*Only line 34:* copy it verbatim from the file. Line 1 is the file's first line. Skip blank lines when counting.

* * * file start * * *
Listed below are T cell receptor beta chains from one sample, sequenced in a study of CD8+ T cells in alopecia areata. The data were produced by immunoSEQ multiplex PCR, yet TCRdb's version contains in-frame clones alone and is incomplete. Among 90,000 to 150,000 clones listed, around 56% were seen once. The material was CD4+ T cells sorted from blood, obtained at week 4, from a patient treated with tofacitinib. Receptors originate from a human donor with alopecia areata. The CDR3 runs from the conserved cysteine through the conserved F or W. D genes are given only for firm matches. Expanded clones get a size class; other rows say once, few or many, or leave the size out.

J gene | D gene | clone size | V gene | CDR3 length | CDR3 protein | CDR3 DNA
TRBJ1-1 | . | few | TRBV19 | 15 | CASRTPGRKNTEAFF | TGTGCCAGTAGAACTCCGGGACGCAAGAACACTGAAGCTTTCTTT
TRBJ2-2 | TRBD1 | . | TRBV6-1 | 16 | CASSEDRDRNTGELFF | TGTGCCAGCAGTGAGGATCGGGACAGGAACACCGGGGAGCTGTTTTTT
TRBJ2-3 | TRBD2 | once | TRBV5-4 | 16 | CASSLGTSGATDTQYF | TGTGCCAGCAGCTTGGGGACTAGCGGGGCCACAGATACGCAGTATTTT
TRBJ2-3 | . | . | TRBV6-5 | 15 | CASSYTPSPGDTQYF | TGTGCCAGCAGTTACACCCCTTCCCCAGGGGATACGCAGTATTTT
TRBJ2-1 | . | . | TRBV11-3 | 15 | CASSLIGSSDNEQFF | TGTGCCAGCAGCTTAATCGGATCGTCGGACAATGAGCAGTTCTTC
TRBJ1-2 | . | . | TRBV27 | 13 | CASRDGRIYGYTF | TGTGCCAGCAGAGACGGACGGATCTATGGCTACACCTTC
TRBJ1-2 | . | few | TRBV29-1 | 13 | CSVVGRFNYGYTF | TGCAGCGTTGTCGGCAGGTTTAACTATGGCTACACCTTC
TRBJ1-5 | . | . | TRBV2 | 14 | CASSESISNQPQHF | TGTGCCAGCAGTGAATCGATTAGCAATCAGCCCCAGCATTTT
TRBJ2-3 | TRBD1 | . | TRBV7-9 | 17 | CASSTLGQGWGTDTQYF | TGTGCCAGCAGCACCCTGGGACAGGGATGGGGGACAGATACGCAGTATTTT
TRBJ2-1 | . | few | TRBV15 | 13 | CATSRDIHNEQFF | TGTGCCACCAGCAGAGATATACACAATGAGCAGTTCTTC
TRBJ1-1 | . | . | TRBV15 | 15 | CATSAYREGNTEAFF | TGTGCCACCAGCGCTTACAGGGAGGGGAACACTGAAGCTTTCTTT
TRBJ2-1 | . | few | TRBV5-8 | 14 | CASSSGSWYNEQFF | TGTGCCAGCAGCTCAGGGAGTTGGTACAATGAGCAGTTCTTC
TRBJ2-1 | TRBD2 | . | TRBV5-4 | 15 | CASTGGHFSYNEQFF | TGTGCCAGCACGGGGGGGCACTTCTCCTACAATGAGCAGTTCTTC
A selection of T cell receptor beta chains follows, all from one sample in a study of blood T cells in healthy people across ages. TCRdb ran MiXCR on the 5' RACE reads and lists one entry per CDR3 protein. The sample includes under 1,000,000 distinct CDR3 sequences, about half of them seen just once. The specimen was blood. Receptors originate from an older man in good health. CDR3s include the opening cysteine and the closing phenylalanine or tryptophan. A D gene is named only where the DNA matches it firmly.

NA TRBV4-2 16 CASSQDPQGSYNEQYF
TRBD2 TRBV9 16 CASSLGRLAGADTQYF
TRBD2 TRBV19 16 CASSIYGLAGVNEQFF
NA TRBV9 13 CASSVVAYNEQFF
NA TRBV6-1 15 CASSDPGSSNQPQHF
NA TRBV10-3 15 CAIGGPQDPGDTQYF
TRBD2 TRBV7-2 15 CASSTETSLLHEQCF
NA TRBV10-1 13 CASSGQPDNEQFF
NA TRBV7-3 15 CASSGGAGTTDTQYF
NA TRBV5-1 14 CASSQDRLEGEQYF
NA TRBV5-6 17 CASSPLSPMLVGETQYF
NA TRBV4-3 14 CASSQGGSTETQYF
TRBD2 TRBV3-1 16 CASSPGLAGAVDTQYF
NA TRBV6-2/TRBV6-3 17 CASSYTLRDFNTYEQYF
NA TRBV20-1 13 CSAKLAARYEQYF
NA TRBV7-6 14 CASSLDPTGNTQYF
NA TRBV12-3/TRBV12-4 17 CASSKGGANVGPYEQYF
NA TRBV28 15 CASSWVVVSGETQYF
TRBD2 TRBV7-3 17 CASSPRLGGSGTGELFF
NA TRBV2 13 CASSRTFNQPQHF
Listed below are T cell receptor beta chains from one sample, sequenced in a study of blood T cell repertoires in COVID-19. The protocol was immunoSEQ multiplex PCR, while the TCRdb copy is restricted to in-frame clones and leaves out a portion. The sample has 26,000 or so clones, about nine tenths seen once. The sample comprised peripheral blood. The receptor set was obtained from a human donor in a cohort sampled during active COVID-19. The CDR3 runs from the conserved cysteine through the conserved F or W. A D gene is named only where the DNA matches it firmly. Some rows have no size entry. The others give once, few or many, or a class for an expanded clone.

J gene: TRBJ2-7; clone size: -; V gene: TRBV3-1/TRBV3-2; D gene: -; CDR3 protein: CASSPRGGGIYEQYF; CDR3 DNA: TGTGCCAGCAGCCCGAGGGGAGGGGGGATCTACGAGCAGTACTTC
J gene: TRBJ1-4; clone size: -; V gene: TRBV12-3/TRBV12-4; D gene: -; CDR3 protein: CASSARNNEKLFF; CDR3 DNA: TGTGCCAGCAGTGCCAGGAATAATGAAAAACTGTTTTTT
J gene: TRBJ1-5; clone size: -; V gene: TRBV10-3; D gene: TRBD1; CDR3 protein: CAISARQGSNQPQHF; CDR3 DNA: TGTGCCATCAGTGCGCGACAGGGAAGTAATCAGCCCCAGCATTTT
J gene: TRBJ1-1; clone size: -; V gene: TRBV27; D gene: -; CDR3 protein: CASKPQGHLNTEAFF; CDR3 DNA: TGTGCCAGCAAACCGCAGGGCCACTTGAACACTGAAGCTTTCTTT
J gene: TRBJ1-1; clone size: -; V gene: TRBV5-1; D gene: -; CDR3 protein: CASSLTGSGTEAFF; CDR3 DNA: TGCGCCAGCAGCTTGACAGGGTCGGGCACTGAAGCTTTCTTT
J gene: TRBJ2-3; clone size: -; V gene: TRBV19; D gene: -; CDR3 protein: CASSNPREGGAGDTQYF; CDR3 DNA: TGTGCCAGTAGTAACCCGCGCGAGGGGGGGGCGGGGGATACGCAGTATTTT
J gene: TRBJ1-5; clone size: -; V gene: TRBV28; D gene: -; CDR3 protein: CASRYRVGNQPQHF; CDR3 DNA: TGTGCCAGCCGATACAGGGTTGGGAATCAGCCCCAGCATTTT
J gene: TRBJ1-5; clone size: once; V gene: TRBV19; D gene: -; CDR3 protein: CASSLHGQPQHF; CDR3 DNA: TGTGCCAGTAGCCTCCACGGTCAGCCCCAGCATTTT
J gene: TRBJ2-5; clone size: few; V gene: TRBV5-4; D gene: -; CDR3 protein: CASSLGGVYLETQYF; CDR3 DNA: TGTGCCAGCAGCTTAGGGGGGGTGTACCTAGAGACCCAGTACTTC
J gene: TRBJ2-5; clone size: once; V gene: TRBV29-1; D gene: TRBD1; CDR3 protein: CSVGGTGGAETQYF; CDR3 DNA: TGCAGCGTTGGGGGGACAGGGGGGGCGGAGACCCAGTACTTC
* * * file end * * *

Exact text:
NA TRBV28 15 CASSWVVVSGETQYF